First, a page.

And speaking of Telltale Games making awesome stuff for the Wii, how about that Wii Ware, eh? Tiny, lovely video games that you can buy from your couch. There have been some pretty impressive and ambitious projects in the past year. Lost Winds and Defend Your Castle have really stuck with me, and I continue to play them pretty regularly. The Strong Bad games were, of course, a total surprise. I've been a big Homestar Runner fan for years now, and to see them break into console gaming -- and to see the games turn out so good! -- was fantastic. We've seen staples like Tetris and Dr. Mario. We've seen artsy fartsy projects that video game nerds go nuts over, like World of Goo and bit.trip BEAT (or however you capitalize that). And we've seen plenty of the stupid little tiny games that were specifically designed for my enjoyment because nobody else likes them, like My Pokemon Ranch and Bonsai Barber.

And yes, let us all thank goodness for Nintendo's automated SD transfer thingy. Managing system memory wasn't a huge deal for me, but gosh, isn't it just nicer to just see your whole collection there and say, "I'd like to play that one now" and then it happens?

I've really come to like the Nintendo Channel. Yeah, I know, it's just a marketing tool for Nintendo, but you know what? So was Nintendo Power magazine. At least this you don't have to pay for. And although the primary function of the channel seems to be to get people to buy games, it can also help you to stay excited about games you already own. A lot of the videos are just to watch. And hey, if not for the Nintendo Channel, I totally would have missed out on Order Up!, which is almost the cooking/restaurant management sim that I've always dreamed of.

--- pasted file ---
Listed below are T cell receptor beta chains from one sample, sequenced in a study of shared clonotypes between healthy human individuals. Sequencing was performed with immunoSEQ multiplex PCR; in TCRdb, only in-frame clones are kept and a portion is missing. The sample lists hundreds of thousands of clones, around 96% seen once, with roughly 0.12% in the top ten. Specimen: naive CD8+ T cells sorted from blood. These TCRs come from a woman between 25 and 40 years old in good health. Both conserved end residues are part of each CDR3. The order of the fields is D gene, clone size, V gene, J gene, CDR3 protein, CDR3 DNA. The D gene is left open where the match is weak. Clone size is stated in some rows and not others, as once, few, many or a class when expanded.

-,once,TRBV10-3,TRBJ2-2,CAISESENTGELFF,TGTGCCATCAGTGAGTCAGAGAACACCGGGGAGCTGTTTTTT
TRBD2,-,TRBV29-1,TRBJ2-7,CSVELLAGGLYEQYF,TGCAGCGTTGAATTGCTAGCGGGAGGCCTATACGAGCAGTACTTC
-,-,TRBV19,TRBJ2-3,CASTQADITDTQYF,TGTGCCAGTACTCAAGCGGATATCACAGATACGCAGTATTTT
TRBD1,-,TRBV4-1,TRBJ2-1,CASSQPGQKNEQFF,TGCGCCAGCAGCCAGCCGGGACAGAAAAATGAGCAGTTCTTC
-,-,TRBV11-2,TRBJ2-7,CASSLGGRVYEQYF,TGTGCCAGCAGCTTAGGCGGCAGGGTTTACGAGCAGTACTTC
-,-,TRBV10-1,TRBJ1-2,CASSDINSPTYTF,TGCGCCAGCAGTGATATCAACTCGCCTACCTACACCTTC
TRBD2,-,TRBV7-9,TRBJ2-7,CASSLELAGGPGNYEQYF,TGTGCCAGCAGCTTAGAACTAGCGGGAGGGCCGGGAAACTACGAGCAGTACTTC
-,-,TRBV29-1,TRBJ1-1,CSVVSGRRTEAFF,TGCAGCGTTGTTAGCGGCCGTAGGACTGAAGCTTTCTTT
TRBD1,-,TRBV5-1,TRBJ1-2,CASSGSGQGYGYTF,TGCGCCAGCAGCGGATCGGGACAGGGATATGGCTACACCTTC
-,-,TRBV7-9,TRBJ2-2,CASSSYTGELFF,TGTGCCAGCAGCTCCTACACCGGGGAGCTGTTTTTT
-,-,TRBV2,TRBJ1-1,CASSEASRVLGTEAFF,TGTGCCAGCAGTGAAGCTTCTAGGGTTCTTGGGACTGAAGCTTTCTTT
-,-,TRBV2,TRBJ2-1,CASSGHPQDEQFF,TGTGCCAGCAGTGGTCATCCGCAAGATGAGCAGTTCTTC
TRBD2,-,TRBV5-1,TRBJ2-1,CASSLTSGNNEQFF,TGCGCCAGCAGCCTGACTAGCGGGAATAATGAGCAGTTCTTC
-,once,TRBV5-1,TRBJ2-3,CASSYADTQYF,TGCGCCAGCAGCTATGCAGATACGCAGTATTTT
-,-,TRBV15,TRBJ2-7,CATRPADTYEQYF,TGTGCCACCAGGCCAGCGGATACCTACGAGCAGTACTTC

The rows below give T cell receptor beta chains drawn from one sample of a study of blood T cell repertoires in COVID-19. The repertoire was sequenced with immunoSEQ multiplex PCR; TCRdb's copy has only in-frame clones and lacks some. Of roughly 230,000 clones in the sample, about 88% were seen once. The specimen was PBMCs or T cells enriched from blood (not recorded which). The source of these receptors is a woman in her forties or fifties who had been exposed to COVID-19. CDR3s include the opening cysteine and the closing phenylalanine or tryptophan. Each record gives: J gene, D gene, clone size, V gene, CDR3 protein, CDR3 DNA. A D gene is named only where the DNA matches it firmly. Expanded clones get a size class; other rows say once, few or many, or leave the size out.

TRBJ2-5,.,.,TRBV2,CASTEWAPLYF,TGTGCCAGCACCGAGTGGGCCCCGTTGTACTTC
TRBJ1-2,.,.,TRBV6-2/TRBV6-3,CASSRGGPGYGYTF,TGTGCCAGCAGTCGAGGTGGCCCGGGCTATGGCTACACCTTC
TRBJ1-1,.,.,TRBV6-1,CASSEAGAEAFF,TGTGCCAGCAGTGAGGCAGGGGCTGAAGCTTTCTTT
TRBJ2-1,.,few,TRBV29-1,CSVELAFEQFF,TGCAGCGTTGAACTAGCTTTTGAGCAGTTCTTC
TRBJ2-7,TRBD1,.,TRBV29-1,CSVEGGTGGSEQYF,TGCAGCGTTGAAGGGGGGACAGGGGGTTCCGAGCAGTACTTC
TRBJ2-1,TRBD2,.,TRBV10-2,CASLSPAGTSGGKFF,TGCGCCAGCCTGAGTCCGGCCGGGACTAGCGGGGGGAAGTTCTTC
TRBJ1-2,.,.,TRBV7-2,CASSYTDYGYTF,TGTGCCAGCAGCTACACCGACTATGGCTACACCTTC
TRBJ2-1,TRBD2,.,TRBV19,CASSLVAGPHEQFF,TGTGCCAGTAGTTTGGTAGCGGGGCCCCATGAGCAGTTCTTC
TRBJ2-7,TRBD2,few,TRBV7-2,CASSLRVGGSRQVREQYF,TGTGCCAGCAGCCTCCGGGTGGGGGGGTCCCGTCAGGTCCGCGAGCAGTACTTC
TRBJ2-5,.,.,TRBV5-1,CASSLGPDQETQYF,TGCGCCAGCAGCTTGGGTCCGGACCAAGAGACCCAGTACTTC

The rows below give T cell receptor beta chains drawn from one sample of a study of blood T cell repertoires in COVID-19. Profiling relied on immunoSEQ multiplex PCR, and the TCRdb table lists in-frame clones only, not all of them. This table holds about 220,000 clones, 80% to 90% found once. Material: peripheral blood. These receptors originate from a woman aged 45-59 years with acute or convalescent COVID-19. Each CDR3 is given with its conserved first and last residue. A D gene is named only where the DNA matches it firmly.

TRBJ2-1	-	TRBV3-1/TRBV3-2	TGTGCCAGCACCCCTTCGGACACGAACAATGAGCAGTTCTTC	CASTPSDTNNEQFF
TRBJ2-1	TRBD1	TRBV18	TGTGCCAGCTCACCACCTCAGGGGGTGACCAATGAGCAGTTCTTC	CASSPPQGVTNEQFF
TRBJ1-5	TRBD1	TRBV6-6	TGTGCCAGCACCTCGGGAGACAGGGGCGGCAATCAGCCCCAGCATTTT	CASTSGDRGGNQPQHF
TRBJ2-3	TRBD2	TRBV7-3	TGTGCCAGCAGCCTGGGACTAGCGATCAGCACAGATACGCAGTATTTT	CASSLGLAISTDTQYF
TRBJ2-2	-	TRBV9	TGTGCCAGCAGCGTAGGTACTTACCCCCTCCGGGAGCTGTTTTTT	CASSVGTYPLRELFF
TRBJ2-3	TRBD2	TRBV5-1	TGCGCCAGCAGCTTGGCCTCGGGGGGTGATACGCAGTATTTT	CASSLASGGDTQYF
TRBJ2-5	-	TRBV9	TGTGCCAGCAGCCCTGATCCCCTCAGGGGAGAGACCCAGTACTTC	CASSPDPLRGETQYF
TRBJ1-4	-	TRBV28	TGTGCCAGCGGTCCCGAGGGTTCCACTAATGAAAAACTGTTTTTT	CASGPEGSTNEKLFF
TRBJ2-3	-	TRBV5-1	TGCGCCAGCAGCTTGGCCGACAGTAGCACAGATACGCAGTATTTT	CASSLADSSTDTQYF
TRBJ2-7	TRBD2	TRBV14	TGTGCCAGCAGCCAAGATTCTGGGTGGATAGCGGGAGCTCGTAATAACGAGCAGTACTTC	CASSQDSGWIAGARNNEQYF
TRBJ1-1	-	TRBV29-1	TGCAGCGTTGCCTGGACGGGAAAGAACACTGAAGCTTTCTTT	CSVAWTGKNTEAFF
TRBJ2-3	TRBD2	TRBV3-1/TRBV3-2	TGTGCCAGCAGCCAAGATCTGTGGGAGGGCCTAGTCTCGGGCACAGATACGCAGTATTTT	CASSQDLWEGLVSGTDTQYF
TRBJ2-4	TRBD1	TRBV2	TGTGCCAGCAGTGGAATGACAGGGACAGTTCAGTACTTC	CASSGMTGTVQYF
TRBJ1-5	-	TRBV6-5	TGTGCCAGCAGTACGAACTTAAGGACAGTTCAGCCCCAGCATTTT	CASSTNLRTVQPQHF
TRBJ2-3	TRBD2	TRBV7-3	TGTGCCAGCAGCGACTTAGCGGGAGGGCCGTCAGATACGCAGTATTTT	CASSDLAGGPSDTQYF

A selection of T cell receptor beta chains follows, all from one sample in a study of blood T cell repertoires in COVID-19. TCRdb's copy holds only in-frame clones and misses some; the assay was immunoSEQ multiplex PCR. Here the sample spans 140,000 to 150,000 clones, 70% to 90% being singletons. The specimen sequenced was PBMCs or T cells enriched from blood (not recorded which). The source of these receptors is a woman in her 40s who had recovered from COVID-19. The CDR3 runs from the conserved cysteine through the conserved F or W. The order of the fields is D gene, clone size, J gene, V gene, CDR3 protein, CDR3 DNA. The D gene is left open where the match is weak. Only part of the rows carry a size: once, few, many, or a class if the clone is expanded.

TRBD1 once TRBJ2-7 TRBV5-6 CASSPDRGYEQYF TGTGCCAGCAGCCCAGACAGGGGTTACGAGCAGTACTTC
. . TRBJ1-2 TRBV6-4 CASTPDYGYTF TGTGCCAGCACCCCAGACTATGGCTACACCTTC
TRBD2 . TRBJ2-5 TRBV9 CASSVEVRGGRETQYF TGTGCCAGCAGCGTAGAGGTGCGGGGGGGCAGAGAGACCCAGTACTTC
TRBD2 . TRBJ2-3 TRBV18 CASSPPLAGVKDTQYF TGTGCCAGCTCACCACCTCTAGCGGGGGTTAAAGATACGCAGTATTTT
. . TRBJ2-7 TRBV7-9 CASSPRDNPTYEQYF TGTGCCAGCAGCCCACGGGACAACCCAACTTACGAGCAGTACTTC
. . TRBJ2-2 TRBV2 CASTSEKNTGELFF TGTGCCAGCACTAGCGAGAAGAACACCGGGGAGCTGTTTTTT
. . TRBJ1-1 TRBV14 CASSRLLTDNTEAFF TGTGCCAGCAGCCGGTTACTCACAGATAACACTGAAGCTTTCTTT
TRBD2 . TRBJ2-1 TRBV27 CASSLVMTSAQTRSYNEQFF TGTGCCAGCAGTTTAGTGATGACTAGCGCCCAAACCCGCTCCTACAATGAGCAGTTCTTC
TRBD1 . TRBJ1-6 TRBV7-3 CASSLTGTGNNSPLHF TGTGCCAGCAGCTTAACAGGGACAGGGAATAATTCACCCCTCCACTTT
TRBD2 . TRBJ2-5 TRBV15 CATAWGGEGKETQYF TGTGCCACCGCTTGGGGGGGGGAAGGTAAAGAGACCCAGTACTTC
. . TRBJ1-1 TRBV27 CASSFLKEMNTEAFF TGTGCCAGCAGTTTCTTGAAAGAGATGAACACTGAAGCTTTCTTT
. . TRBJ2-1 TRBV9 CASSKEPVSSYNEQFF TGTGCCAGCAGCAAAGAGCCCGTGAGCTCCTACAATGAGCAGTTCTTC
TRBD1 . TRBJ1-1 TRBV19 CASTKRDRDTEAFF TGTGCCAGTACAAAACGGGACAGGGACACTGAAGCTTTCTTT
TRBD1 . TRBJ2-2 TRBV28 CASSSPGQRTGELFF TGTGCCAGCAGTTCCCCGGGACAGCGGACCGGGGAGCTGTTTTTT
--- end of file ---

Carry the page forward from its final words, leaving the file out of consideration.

My DS, on the other hand, has been losing a lot of attention over the last year; I didn't even do my annual "Ten/thirteen games I carry everywhere" thing. Part of it is a lack of exciting new releases, part of it is a desire to dig out my older portables and replay the classics. But thank goodness that we finally got Retro Game Challenge, a collection of unbelievably awesome, unbelievably complete, brand-new retro-style video games, tied together with a premise and a presentation that's just too good to ignore. When I finally got it, I spent a whole month playing nothing but Retro Game Challenge, just playing the whole thing from start to finish a good four or five times. I'm sure I haven't seen the last of it.

And finally, Personal Trainer: Cooking. Wow. Everything about this package screams "class". You can search for recipes by keywords, prep time, calories, country of origin, difficulty. You can put together a shopping list for recipes you want to make. Each recipe has a fully-voiced walkthrough, and you can navigate with voice commands so that you don't have to put down what you're doing. Some steps feature a demonstration video so you can make sure you're getting it right. I've made homemade chocolate mousse, pizza Margherita, caprese salad, and mac and cheese. It's all the fun of Cooking Mama, and you get something nice to eat in the end.